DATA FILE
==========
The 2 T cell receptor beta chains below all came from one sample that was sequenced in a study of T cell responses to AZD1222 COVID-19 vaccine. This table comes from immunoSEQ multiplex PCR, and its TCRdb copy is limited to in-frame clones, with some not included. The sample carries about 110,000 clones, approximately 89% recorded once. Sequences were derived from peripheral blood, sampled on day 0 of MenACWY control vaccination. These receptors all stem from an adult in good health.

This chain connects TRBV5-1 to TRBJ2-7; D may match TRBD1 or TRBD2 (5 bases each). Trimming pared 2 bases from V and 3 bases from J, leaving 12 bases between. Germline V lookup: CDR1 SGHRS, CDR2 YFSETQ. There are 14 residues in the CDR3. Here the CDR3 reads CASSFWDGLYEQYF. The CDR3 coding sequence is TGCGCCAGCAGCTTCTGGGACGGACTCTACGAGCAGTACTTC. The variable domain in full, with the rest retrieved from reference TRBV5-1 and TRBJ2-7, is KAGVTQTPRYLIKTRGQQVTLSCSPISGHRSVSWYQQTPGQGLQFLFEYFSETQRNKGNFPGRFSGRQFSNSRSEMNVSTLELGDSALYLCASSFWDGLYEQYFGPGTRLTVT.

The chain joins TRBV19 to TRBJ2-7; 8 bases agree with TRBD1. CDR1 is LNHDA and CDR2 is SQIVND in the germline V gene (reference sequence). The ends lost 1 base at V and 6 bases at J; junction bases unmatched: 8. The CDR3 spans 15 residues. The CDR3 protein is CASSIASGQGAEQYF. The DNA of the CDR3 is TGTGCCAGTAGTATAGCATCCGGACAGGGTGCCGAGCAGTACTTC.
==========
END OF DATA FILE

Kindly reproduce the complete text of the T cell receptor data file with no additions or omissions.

The 2 T cell receptor beta chains below all came from one sample that was sequenced in a study of T cell responses to AZD1222 COVID-19 vaccine. This table comes from immunoSEQ multiplex PCR, and its TCRdb copy is limited to in-frame clones, with some not included. The sample carries about 110,000 clones, approximately 89% recorded once. Sequences were derived from peripheral blood, sampled on day 0 of MenACWY control vaccination. These receptors all stem from an adult in good health.

This chain connects TRBV5-1 to TRBJ2-7; D may match TRBD1 or TRBD2 (5 bases each). Trimming pared 2 bases from V and 3 bases from J, leaving 12 bases between. Germline V lookup: CDR1 SGHRS, CDR2 YFSETQ. There are 14 residues in the CDR3. Here the CDR3 reads CASSFWDGLYEQYF. The CDR3 coding sequence is TGCGCCAGCAGCTTCTGGGACGGACTCTACGAGCAGTACTTC. The variable domain in full, with the rest retrieved from reference TRBV5-1 and TRBJ2-7, is KAGVTQTPRYLIKTRGQQVTLSCSPISGHRSVSWYQQTPGQGLQFLFEYFSETQRNKGNFPGRFSGRQFSNSRSEMNVSTLELGDSALYLCASSFWDGLYEQYFGPGTRLTVT.

The chain joins TRBV19 to TRBJ2-7; 8 bases agree with TRBD1. CDR1 is LNHDA and CDR2 is SQIVND in the germline V gene (reference sequence). The ends lost 1 base at V and 6 bases at J; junction bases unmatched: 8. The CDR3 spans 15 residues. The CDR3 protein is CASSIASGQGAEQYF. The DNA of the CDR3 is TGTGCCAGTAGTATAGCATCCGGACAGGGTGCCGAGCAGTACTTC.